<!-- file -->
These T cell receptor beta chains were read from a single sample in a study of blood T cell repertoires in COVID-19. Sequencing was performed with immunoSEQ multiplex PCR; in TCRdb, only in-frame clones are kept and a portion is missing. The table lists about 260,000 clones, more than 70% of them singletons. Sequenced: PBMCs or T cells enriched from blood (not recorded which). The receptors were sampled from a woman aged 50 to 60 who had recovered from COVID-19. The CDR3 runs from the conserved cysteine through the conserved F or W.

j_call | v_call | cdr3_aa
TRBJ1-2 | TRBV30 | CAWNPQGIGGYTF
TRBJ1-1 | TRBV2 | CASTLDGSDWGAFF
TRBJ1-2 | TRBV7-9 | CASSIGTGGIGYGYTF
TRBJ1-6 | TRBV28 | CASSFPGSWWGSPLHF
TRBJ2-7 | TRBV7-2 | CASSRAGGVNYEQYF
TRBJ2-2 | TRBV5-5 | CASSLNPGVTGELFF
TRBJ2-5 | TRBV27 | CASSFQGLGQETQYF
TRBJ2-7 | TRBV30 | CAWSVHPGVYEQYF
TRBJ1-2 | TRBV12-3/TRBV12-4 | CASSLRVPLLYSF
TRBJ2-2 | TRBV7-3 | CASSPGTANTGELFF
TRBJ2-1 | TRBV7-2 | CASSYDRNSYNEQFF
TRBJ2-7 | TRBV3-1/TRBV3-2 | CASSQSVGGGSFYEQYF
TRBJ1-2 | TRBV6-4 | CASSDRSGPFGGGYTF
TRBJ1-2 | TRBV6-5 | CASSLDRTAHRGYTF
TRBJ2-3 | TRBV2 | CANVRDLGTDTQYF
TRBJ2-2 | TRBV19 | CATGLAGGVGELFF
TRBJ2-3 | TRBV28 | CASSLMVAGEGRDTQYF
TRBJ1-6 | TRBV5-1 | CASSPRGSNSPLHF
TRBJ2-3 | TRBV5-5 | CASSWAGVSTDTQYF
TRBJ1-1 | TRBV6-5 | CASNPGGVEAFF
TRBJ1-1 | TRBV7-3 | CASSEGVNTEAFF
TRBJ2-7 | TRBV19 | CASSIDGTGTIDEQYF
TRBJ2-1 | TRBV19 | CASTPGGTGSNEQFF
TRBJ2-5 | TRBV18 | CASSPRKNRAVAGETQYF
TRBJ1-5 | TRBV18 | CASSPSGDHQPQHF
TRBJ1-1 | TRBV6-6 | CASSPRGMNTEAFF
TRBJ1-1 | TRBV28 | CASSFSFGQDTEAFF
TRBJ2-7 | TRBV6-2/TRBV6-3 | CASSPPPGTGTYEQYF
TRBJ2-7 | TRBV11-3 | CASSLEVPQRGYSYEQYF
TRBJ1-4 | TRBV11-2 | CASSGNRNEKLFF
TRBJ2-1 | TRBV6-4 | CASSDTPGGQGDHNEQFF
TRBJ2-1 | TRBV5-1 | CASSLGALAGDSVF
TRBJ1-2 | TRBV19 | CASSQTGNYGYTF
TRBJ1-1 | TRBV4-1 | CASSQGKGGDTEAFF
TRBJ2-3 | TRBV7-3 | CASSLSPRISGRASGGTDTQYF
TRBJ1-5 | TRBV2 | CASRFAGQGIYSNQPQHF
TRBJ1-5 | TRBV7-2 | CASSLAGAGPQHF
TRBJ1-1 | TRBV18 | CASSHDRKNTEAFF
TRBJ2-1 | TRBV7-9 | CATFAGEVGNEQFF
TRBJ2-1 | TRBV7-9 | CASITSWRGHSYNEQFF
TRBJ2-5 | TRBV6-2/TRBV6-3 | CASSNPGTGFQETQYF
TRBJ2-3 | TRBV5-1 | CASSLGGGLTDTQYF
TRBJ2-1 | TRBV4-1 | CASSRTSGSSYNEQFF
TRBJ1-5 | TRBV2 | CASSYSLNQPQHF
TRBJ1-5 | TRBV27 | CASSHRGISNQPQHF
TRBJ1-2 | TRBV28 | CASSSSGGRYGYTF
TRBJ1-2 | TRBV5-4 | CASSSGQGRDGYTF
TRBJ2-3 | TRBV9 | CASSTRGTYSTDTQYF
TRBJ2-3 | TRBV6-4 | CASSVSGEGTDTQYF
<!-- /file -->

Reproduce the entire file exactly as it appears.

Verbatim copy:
These T cell receptor beta chains were read from a single sample in a study of blood T cell repertoires in COVID-19. Sequencing was performed with immunoSEQ multiplex PCR; in TCRdb, only in-frame clones are kept and a portion is missing. The table lists about 260,000 clones, more than 70% of them singletons. Sequenced: PBMCs or T cells enriched from blood (not recorded which). The receptors were sampled from a woman aged 50 to 60 who had recovered from COVID-19. The CDR3 runs from the conserved cysteine through the conserved F or W.

j_call | v_call | cdr3_aa
TRBJ1-2 | TRBV30 | CAWNPQGIGGYTF
TRBJ1-1 | TRBV2 | CASTLDGSDWGAFF
TRBJ1-2 | TRBV7-9 | CASSIGTGGIGYGYTF
TRBJ1-6 | TRBV28 | CASSFPGSWWGSPLHF
TRBJ2-7 | TRBV7-2 | CASSRAGGVNYEQYF
TRBJ2-2 | TRBV5-5 | CASSLNPGVTGELFF
TRBJ2-5 | TRBV27 | CASSFQGLGQETQYF
TRBJ2-7 | TRBV30 | CAWSVHPGVYEQYF
TRBJ1-2 | TRBV12-3/TRBV12-4 | CASSLRVPLLYSF
TRBJ2-2 | TRBV7-3 | CASSPGTANTGELFF
TRBJ2-1 | TRBV7-2 | CASSYDRNSYNEQFF
TRBJ2-7 | TRBV3-1/TRBV3-2 | CASSQSVGGGSFYEQYF
TRBJ1-2 | TRBV6-4 | CASSDRSGPFGGGYTF
TRBJ1-2 | TRBV6-5 | CASSLDRTAHRGYTF
TRBJ2-3 | TRBV2 | CANVRDLGTDTQYF
TRBJ2-2 | TRBV19 | CATGLAGGVGELFF
TRBJ2-3 | TRBV28 | CASSLMVAGEGRDTQYF
TRBJ1-6 | TRBV5-1 | CASSPRGSNSPLHF
TRBJ2-3 | TRBV5-5 | CASSWAGVSTDTQYF
TRBJ1-1 | TRBV6-5 | CASNPGGVEAFF
TRBJ1-1 | TRBV7-3 | CASSEGVNTEAFF
TRBJ2-7 | TRBV19 | CASSIDGTGTIDEQYF
TRBJ2-1 | TRBV19 | CASTPGGTGSNEQFF
TRBJ2-5 | TRBV18 | CASSPRKNRAVAGETQYF
TRBJ1-5 | TRBV18 | CASSPSGDHQPQHF
TRBJ1-1 | TRBV6-6 | CASSPRGMNTEAFF
TRBJ1-1 | TRBV28 | CASSFSFGQDTEAFF
TRBJ2-7 | TRBV6-2/TRBV6-3 | CASSPPPGTGTYEQYF
TRBJ2-7 | TRBV11-3 | CASSLEVPQRGYSYEQYF
TRBJ1-4 | TRBV11-2 | CASSGNRNEKLFF
TRBJ2-1 | TRBV6-4 | CASSDTPGGQGDHNEQFF
TRBJ2-1 | TRBV5-1 | CASSLGALAGDSVF
TRBJ1-2 | TRBV19 | CASSQTGNYGYTF
TRBJ1-1 | TRBV4-1 | CASSQGKGGDTEAFF
TRBJ2-3 | TRBV7-3 | CASSLSPRISGRASGGTDTQYF
TRBJ1-5 | TRBV2 | CASRFAGQGIYSNQPQHF
TRBJ1-5 | TRBV7-2 | CASSLAGAGPQHF
TRBJ1-1 | TRBV18 | CASSHDRKNTEAFF
TRBJ2-1 | TRBV7-9 | CATFAGEVGNEQFF
TRBJ2-1 | TRBV7-9 | CASITSWRGHSYNEQFF
TRBJ2-5 | TRBV6-2/TRBV6-3 | CASSNPGTGFQETQYF
TRBJ2-3 | TRBV5-1 | CASSLGGGLTDTQYF
TRBJ2-1 | TRBV4-1 | CASSRTSGSSYNEQFF
TRBJ1-5 | TRBV2 | CASSYSLNQPQHF
TRBJ1-5 | TRBV27 | CASSHRGISNQPQHF
TRBJ1-2 | TRBV28 | CASSSSGGRYGYTF
TRBJ1-2 | TRBV5-4 | CASSSGQGRDGYTF
TRBJ2-3 | TRBV9 | CASSTRGTYSTDTQYF
TRBJ2-3 | TRBV6-4 | CASSVSGEGTDTQYF